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Porsche nail 17th Le Mans victory

15 June, 2015

Following the spectacle that was the 24 Hours of Le Mans over June 13–14, the Porsche team has come out on top once again — the marque’s 17th victory at the event. What makes this event even more special is the fact that some of New Zealand’s very own racing talent helped to make it happen.

Kiwi Earl Bamber, along with Nico Hülkenberg and Nick Tandy, raced the Porsche 919 Hybrid to take the title exactly 45 years to the day after Porsche’s first victory at La Sarthe.

Kiwi young-gun Brendon Hartley also enjoyed a podium finish, along with teammates Timo Bernhard and Mark Webber, rounding off Porsche’s 1–2 podium effort.

We’ll have coverage of Le Mans in our upcoming issue of New Zealand Classic Car, so keep an eye out.

Penny’s Pagoda – Mercedes Benz 230 SL

We scouted out a few different locations for photographing this car, but they all had one thing in common. At every stop, people could not help but come up and compliment owner Penny Webster on her stunning Horizon Blue Mercedes 230 SL.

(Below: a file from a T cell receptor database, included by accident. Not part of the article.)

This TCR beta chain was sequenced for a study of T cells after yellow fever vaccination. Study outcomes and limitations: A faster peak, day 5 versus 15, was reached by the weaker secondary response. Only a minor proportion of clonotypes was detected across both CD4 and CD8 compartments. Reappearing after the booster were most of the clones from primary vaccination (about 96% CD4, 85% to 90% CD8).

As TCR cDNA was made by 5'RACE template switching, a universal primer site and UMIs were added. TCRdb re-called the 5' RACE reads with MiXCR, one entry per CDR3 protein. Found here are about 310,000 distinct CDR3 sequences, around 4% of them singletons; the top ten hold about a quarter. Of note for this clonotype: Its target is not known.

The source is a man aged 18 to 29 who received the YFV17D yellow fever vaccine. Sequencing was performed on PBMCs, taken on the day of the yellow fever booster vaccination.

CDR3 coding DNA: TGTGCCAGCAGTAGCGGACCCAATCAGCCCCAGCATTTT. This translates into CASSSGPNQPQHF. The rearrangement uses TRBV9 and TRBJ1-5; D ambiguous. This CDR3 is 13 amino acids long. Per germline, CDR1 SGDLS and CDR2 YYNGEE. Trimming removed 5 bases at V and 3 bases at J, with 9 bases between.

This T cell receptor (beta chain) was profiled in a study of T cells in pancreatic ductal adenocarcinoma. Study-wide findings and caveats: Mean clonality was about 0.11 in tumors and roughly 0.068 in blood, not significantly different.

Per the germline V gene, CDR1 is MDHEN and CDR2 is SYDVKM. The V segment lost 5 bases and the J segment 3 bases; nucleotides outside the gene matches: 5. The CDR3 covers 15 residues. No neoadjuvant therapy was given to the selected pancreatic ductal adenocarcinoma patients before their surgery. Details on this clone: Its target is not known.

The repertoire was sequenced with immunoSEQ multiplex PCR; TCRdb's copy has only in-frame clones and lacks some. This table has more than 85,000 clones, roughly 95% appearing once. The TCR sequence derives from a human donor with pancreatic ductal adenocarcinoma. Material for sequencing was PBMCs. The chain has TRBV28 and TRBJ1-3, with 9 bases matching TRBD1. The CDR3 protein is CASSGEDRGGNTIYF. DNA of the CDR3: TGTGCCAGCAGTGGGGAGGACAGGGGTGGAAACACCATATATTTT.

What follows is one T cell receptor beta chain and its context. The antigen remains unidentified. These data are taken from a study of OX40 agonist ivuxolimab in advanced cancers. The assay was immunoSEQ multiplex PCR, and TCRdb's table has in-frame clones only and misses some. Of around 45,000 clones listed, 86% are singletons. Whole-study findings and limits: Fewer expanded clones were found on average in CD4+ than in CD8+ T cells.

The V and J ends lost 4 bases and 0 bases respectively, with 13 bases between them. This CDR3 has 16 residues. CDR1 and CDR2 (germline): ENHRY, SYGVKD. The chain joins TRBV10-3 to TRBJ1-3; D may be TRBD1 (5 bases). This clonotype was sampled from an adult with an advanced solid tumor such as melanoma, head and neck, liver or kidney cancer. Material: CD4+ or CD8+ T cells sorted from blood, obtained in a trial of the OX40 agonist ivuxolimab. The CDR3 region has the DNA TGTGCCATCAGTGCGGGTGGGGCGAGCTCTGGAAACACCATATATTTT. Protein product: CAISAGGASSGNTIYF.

There’s something about the ‘Pagoda’ Mercedes — so-called because the distinctive dipping curve of its roofline echoes that of the famous Eastern tiered temples — that encourages people to speak up.
Many classic cars attract a second look, but in most cases people keep their thoughts to themselves. It was striking how many people felt the need to express the warmth of their feelings about this car.
The expansive glass cockpit, the friendly, subtle lines, and its simple three-box shape seem to encourage openness among passers-by.

Motorsport Flashback – Kiwi rallying in the 1970s

Rallying arrived in New Zealand in 1973 like a tsunami. It had been only a few years since the sport was introduced here and shortly afterwards Heatway came on board as the sponsor to take rallying to a new level. The 1973 Heatway would be the longest and biggest yet, running in both islands with 120 drivers over eight days and covering some 5400 kilometres. The winner was 31-year-old Hannu Mikkola — a genuine Flying Finn who had been rallying since 1963 before putting any thoughts of a career on hold until he completed an economics degree. The likeable Finn became an instant hero to many attracted to this new motor sport thing. I was one of them.